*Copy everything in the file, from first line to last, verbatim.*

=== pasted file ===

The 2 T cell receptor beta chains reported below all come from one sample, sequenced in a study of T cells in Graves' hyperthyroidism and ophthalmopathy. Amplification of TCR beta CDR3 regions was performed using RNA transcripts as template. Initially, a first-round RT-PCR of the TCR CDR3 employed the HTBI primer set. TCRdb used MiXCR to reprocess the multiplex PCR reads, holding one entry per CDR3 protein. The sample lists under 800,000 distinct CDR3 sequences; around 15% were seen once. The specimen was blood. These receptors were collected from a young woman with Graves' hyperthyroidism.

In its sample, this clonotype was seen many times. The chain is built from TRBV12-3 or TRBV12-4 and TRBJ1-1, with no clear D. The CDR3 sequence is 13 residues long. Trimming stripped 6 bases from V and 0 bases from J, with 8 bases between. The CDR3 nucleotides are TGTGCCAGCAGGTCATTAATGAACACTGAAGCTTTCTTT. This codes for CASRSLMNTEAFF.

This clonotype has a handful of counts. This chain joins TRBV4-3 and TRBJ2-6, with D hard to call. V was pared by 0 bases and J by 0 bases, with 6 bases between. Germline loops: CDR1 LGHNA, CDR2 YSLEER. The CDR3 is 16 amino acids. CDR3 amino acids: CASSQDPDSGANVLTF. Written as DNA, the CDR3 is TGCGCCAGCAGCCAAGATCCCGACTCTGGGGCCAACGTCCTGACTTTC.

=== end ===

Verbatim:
The 2 T cell receptor beta chains reported below all come from one sample, sequenced in a study of T cells in Graves' hyperthyroidism and ophthalmopathy. Amplification of TCR beta CDR3 regions was performed using RNA transcripts as template. Initially, a first-round RT-PCR of the TCR CDR3 employed the HTBI primer set. TCRdb used MiXCR to reprocess the multiplex PCR reads, holding one entry per CDR3 protein. The sample lists under 800,000 distinct CDR3 sequences; around 15% were seen once. The specimen was blood. These receptors were collected from a young woman with Graves' hyperthyroidism.

In its sample, this clonotype was seen many times. The chain is built from TRBV12-3 or TRBV12-4 and TRBJ1-1, with no clear D. The CDR3 sequence is 13 residues long. Trimming stripped 6 bases from V and 0 bases from J, with 8 bases between. The CDR3 nucleotides are TGTGCCAGCAGGTCATTAATGAACACTGAAGCTTTCTTT. This codes for CASRSLMNTEAFF.

This clonotype has a handful of counts. This chain joins TRBV4-3 and TRBJ2-6, with D hard to call. V was pared by 0 bases and J by 0 bases, with 6 bases between. Germline loops: CDR1 LGHNA, CDR2 YSLEER. The CDR3 is 16 amino acids. CDR3 amino acids: CASSQDPDSGANVLTF. Written as DNA, the CDR3 is TGCGCCAGCAGCCAAGATCCCGACTCTGGGGCCAACGTCCTGACTTTC.